The Internal Revenue Service requires taxpayers, businesses and organizations to file income tax returns each year. When the IRS receives your return, it will compare it with similar tax returns, first via a computer system, and then via personal review if the computer flags the return. If the IRS discovers too many discrepancies, it may conduct an inquiry, which is also called an audit, during which an agent will review your tax returns and your financial records to make sure everything lines up.
What is an IRS Audit?
What does the IRS mean by inquiry? An IRS inquiry, or audit, occurs when the IRS conducts an in-depth examination of a business or individual's financial records, accounts and deductions. The purpose of this process is to determine whether the business or individual is accurately reporting information on tax returns and whether the business or individual paid the correct amount in taxes. An audit may uncover unreported income, underreported income or inflated deductions, all of which can occur by mistake or by design.
The IRS Audit Process
Initially, all tax returns are reviewed by a computer system, and any mathematical discrepancies are flagged. If a return is flagged, a person will review the return, and if the discrepancies are significant enough, they may trigger an audit. IRS audits may also be conducted at random.
Should the IRS select your return for an inquiry, you will receive notification in the mail. If you receive an IRS letter, read it carefully and do everything it tells you to do, because failure to comply with requests may result in difficulty down the road. The IRS may conduct the inquiry by mail, or a representative may meet with you in person to review your financial records. If the IRS opts to conduct an in-person interview, the meeting will occur at your home, your business, your accountant's office or an IRS office. The IRS will inform you of the documents you must present during the interview.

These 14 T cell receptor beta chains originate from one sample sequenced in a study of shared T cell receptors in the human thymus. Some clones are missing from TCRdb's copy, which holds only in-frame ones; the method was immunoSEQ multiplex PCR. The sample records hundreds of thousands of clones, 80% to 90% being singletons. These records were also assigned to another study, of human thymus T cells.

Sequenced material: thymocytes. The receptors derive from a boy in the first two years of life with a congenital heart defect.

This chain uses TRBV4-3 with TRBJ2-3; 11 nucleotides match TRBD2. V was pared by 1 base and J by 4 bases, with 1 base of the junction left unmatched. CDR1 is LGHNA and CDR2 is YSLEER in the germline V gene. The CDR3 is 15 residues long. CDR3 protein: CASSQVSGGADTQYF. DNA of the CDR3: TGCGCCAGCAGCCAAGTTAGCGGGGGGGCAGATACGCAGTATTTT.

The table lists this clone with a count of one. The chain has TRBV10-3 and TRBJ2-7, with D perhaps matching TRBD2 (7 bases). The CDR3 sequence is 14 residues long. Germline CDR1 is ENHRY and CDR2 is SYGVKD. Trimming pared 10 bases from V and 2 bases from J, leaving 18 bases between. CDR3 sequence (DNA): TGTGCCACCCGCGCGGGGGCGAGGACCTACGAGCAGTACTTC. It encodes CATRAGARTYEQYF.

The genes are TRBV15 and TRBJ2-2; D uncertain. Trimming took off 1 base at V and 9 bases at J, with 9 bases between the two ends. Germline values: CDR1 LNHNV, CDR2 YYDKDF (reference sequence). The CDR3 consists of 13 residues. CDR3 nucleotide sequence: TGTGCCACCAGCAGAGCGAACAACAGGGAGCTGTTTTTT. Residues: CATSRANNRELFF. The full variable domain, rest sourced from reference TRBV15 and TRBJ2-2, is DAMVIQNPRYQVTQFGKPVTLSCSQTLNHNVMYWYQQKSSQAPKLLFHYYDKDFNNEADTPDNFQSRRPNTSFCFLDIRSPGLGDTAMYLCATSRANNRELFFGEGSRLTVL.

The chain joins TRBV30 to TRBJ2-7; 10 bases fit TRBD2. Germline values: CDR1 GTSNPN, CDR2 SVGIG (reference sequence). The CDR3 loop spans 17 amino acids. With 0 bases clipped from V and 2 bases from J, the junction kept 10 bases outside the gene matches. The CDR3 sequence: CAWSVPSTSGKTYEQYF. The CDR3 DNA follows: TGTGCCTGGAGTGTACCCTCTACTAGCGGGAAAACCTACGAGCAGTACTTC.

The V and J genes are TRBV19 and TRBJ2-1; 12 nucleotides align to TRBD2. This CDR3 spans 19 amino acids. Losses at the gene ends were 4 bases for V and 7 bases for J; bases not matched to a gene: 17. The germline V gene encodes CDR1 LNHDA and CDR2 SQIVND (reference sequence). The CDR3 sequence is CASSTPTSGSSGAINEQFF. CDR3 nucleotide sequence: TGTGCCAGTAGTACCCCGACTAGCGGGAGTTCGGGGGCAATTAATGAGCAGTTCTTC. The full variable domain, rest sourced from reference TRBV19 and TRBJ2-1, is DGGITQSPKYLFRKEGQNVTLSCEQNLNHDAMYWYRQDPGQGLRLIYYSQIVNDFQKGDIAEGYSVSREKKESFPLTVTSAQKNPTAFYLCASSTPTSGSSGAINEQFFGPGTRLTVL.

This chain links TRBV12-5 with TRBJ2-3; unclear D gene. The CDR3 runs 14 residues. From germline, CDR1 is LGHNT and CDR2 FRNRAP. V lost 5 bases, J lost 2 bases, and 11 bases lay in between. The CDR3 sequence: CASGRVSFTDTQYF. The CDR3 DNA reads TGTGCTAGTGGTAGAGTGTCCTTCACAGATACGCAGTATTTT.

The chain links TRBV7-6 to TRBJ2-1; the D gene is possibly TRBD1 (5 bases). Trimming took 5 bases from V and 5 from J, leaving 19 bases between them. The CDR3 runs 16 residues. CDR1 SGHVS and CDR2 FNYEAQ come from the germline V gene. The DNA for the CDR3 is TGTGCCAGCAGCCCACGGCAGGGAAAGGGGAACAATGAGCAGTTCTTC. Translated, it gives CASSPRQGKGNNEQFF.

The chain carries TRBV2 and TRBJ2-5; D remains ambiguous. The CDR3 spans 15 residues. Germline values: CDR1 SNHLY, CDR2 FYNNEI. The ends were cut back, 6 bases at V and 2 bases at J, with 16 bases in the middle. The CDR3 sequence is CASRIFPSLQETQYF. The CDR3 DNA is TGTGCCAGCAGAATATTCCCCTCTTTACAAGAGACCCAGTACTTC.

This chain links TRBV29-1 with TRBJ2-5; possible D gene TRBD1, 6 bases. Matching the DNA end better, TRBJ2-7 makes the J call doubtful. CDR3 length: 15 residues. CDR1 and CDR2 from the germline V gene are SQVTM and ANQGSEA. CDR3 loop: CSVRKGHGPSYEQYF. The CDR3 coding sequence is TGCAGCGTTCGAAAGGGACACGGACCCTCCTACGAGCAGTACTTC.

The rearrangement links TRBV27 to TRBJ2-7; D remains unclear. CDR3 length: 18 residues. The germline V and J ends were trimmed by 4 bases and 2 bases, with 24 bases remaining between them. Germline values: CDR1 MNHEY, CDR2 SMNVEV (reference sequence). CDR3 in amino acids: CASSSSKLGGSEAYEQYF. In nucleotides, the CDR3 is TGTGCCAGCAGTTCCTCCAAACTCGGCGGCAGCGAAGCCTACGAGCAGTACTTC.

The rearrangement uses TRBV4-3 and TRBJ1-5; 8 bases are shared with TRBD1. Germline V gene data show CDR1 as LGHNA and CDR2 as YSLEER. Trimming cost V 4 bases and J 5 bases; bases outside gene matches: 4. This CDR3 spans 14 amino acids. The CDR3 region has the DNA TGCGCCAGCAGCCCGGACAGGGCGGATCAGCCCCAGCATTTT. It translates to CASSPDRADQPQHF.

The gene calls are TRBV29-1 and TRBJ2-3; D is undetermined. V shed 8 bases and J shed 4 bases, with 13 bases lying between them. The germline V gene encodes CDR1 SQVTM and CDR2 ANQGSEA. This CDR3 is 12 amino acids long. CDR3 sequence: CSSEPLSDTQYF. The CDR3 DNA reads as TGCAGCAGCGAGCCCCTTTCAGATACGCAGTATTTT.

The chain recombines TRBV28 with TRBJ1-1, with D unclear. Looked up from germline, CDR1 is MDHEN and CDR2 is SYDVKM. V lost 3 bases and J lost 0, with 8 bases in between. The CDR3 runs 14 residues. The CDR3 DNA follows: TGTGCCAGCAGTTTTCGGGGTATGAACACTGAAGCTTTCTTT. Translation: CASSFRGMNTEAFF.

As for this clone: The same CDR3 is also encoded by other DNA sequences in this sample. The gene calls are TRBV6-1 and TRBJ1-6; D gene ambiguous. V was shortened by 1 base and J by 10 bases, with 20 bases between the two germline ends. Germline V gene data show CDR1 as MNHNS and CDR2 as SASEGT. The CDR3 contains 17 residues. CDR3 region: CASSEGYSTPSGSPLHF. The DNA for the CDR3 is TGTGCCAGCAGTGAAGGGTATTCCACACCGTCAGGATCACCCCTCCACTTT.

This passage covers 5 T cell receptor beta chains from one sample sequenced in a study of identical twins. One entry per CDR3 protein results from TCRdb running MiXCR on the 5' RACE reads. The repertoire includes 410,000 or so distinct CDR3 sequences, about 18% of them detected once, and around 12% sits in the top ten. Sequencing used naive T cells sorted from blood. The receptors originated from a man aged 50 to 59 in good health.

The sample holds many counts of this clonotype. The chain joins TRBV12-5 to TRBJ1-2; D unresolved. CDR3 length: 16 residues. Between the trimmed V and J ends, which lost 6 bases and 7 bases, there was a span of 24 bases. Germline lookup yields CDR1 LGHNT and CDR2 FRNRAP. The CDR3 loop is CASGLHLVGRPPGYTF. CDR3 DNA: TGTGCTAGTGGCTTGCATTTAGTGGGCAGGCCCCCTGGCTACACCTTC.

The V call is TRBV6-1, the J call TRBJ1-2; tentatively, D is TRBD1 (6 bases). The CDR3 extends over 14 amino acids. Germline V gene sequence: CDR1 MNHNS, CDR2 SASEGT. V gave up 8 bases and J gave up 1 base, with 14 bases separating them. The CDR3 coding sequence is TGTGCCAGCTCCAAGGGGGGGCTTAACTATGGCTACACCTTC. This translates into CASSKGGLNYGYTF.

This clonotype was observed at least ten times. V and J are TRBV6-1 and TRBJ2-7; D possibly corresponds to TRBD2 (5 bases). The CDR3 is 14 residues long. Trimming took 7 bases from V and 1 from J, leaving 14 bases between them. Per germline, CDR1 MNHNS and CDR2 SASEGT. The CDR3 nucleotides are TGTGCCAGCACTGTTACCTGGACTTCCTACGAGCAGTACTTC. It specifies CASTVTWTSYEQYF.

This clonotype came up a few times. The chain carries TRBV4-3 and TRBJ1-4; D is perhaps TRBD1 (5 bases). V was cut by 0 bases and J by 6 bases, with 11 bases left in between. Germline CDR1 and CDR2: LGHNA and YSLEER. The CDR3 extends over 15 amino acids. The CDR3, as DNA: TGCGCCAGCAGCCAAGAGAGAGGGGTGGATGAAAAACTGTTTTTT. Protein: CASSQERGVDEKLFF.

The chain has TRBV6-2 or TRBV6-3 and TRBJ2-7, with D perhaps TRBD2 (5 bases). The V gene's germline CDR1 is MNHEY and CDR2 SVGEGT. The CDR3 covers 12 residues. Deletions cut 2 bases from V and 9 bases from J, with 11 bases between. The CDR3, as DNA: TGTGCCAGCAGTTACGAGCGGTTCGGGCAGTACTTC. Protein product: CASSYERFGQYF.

Possible Outcomes of an IRS Audit
If you are able to show that your return is accurate and that you have paid all owed taxes, there will be no change to your return and the IRS will take no further action. However, if the IRS determines that portions of your return are inaccurate, they will require you to file an amended return reflecting the books and records you have available. If you amend your return, you may end up owing more money than you did previously, and you may suffer monetary penalties (occasionally, you might even end up with a refund). You do have the right to dispute the auditor's determination if you believe your return is accurate. If you are audited, having an accountant to review your books ahead of time can be helpful.
Some audits result in criminal charges, because the IRS may find evidence that the taxpayer knowingly provided false information on a tax return to avoid paying higher taxes. Tax evasion is a federal crime, and for deceitful individuals and businesses, an audit can lead to court, fines and even prison.
Avoiding IRS Audit Problems
If your return is flagged for a discrepancy, you may be audited. One way to avoid an IRS inquiry is to report all income accurately and in the appropriate sections of your tax return, and only claim the deductions for which you qualify. Use the services of a CPA to prepare your tax returns if you have a complicated financial situation. If the IRS does conduct an audit, gather all appropriate documentation and review it prior to the inquiry with your accountant. You have the right to represent yourself during the interview, but you can also bring an accountant or tax lawyer to assist you. If you present everything truthfully and have documentary support for all your income and expenses, the audit should go smoothly.
- IRS: IRS Audits
- Money-Zine: Avoiding a Tax Audit
- IRS: Appeals
- Internal Revenue Service. "IRS Audits." Accessed Feb. 4, 2020.
- Internal Revenue Service. "Enforcement: Examinations." Accessed Feb. 4, 2020.
- Internal Revenue Service. "Internal Revenue Service Data Book 2019," Page 35-7. Accessed June 1, 2020.
- Internal Revenue Service. "Common Penalties for Individuals." Accessed Feb. 4, 2020.
Amanda McMullen is a freelancer who has been writing professionally since 2010. She holds a bachelor's degree in mathematics and statistics and a second bachelor's degree in integrated mathematics education.